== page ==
Why Struggle Plates Are Unacceptable

Eat. Slay. Love. What cooking means to me.

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| May 05 2017,

6:37 pm

Social media often debates on a woman's ability to cook. This topic is an old one. Social media has sprung food blogs, IG posts and deemed some of y'all's dishes as "struggle plates." As a woman, there will eventually be a time when you're questioned on your cooking abilities. As a black woman,  providing a five-star meal is expected of me. Black women are known to be the very best cooks. The average woman has grown up watching her female family members spend a majority of their time near the stove or in the grocery store. Our mothers are known for their signature dishes. My mother cooks with more than seasonings; she cooks with her heart and soul. Cooking is part of our culture, which is why I feel that I have to learn how to cook as good as my momma.

My family gatherings are centered around food. Get togethers, holidays and birthdays are only as good as the food prepped for the events. We show love with our provisions. When a family member is ill, the women in my family go to that person's home to make sure that our loved one is provided meals that give back their strength. If I go over to my peoples' home, I know my mom, aunt or cousin is gonna cook up a delicious plate. My family believes taking care of each other includes substance. I remember the women in my church serving the food they cooked for everyone before and after service. An impressive meal takes time, skill and love.

Though my family is typically surprised that I can cook, I'm not a bad cook. I also don't believe that a woman's worth comes from the kitchen. However, in my family (and probably yours too) there is a certain status a woman receives when she knows how to throw down. Everybody looks forward to going to the home of the lady who can cook. Being a good cook means even her leftovers are desired. The best cooks in my family are certainly seasoned. Whether we are in spring, summer, autumn, winter—she offers what you would need on any given day. I'm the one that brings paper plates, and I have never been ashamed of my role. Though as someone that loves her family and good food, I have plenty to learn.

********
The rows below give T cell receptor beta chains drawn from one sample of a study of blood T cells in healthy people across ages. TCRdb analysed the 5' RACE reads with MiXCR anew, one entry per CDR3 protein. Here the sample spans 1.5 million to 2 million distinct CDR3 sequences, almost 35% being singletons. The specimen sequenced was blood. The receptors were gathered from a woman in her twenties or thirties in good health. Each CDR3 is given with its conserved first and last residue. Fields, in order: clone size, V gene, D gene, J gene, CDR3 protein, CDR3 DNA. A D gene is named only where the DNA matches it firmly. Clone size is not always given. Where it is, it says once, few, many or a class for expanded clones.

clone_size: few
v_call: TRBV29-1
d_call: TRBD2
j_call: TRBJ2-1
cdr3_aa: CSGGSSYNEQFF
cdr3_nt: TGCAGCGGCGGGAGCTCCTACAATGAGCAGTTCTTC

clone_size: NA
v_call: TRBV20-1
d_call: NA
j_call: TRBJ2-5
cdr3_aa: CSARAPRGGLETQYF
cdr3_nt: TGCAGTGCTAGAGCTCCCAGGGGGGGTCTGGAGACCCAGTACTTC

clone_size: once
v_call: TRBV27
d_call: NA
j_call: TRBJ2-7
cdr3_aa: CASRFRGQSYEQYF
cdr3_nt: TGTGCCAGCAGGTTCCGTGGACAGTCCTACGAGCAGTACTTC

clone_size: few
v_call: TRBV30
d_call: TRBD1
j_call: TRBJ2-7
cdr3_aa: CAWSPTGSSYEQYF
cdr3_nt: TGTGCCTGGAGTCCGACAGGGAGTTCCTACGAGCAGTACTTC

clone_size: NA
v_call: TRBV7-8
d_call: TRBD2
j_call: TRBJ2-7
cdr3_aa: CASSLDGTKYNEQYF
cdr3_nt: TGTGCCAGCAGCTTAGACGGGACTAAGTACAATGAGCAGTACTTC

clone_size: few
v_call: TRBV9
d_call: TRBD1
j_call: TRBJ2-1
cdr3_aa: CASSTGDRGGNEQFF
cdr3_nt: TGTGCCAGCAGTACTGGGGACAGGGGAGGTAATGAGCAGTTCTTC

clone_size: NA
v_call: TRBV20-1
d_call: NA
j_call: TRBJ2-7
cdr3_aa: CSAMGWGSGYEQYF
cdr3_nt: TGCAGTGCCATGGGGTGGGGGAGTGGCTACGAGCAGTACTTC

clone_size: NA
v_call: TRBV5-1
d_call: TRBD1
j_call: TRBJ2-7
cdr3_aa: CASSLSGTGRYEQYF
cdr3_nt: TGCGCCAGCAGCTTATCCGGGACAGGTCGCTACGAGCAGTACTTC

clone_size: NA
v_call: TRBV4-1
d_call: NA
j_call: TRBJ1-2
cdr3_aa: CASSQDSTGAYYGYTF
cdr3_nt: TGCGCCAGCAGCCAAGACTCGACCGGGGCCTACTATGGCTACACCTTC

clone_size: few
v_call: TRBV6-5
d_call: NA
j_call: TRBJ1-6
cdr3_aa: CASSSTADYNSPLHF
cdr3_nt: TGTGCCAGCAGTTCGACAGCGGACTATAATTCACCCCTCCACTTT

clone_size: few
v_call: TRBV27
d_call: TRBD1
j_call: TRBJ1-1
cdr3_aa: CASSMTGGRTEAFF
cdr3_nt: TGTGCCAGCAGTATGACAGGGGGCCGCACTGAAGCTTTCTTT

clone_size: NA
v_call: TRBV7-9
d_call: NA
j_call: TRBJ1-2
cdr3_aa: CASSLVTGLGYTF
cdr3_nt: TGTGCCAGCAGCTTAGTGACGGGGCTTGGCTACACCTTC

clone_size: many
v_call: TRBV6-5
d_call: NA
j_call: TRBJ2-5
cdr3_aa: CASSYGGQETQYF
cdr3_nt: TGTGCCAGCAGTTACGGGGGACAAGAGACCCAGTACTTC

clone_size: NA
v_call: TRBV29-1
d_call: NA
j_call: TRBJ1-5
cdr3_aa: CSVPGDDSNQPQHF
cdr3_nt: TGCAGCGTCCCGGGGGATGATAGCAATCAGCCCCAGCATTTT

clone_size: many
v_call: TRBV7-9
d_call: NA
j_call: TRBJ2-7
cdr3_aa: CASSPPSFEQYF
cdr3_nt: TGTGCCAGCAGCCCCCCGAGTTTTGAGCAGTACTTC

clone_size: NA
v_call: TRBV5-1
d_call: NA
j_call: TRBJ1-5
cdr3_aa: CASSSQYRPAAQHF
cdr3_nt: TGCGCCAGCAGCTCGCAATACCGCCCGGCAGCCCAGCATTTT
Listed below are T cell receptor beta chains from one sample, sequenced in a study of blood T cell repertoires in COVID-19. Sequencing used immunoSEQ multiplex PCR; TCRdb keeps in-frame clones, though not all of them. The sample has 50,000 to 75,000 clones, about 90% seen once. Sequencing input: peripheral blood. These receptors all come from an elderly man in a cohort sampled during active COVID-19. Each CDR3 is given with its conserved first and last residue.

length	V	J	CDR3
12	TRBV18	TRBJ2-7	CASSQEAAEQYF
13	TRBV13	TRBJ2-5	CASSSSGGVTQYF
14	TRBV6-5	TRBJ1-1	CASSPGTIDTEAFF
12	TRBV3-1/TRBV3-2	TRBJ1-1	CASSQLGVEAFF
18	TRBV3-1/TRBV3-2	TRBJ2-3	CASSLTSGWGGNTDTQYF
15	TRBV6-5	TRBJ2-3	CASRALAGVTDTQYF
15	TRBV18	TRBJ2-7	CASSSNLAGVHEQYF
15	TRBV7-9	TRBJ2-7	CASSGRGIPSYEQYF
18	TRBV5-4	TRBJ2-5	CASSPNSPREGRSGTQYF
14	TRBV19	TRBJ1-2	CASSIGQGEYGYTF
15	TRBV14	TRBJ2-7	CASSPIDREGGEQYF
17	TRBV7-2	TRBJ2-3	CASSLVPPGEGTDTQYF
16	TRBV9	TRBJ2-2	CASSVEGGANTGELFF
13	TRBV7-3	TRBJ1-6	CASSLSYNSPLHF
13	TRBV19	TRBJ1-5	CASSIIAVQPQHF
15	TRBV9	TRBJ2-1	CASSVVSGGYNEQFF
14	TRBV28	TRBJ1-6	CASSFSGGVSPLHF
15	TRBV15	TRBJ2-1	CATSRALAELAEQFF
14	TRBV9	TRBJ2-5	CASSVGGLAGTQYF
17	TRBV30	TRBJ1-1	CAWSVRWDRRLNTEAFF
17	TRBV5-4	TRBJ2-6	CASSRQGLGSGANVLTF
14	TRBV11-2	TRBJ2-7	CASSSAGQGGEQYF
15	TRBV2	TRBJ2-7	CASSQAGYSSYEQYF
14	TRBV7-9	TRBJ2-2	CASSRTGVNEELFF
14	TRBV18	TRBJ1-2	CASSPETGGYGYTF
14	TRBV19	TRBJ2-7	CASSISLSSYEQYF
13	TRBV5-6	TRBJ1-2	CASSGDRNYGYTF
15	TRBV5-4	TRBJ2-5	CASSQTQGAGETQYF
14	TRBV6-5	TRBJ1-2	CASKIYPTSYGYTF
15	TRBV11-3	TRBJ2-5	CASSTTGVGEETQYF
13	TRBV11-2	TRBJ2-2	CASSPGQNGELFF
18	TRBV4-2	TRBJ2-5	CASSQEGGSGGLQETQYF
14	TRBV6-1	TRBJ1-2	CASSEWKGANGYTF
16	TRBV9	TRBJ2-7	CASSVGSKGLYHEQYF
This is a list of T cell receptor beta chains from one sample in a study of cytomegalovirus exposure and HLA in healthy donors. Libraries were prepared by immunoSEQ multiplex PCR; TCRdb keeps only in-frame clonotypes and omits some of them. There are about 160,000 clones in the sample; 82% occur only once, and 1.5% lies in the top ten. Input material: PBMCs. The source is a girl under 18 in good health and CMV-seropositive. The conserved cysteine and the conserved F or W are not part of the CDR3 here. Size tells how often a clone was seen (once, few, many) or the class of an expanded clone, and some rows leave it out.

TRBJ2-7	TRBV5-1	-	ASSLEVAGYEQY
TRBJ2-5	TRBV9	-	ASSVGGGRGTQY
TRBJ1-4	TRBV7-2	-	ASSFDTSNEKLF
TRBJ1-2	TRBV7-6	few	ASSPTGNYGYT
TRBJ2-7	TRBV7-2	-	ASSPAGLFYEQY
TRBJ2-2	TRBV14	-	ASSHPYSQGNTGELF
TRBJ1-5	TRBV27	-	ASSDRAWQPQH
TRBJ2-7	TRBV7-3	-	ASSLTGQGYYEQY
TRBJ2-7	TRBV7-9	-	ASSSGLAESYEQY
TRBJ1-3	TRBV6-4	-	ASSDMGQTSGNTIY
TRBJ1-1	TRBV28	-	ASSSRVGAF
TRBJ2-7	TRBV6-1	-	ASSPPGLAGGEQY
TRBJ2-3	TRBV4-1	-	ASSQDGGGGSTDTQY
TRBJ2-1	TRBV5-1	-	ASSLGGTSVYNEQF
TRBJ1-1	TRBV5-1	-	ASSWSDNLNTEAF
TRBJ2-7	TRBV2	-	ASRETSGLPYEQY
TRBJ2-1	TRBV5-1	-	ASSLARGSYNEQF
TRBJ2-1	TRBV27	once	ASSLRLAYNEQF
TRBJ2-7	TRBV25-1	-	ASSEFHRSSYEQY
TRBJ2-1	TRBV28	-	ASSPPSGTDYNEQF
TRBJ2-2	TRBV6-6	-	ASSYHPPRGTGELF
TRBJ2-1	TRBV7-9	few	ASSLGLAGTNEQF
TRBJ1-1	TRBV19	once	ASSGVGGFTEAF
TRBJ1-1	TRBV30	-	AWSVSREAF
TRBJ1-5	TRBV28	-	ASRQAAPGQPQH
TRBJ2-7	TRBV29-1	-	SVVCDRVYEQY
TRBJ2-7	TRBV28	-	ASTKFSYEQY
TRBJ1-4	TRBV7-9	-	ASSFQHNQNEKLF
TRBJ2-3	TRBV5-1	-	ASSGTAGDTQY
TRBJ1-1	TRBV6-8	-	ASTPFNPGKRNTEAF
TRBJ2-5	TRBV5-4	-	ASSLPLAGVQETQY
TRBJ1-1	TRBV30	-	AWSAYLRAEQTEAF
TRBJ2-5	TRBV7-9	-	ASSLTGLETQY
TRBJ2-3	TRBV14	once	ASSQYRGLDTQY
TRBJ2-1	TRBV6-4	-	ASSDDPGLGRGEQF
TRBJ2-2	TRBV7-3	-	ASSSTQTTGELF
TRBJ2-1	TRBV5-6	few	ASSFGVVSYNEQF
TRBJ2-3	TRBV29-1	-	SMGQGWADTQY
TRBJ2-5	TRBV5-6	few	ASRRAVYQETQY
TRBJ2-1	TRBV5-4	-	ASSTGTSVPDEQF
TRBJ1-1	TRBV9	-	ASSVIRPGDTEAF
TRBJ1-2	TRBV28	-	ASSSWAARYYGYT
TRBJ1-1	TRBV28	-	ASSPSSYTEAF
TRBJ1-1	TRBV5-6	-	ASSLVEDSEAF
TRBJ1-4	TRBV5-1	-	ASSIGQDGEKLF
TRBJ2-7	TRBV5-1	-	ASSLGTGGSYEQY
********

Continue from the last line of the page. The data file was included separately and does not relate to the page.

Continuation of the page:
When I cook for myself, I listen to music, music reviews or podcasts. Sometimes I'll sip on something as I cook. I love sharpening my skills as much as I love to eat. Some of my motivation in learning how to cook comes from outside of my family. My workplace usually has potlucks. Currently, I am the woman that gives five dollars instead of cooking. Partly from laziness, partly from fear of criticism of my skills. As a server, I worked for various types of restaurants, and know chefs are a proud bunch.To them, and to me, nothing is worse than somebody telling you that they don't like your cooking.

I remember my friend, who is of mixed race, telling my cousin she didn't like my grandma's food. I was shocked because that was the first and only complaint I heard about my grandma's cooking ever. My cousin, who was eating with us, almost hopped across the table. My cousin roasted her and left my friend feeling salty. My grandmother, and the chefs I've met, have earned their stripes and respect.

I am working hard to create the food from my culture, and to explore other dishes. The man I marry and children I'll carry will have quality home cooked meals like I had. I also desire to cook more for my friends. I made mac and cheese last Sunday and felt like the BADDEST! For me, a sign of love is baking a dessert. I desire the skills to cook up a tasty cheesecake, a scrumptious pineapple upside cake, a banging sweet potato pie—you name it!


Sidebar: R.I.P. to Auntie Fee who reached fame from her YouTube food tutorials and saucy attitude. My condolences to her family. May she rest in peace.


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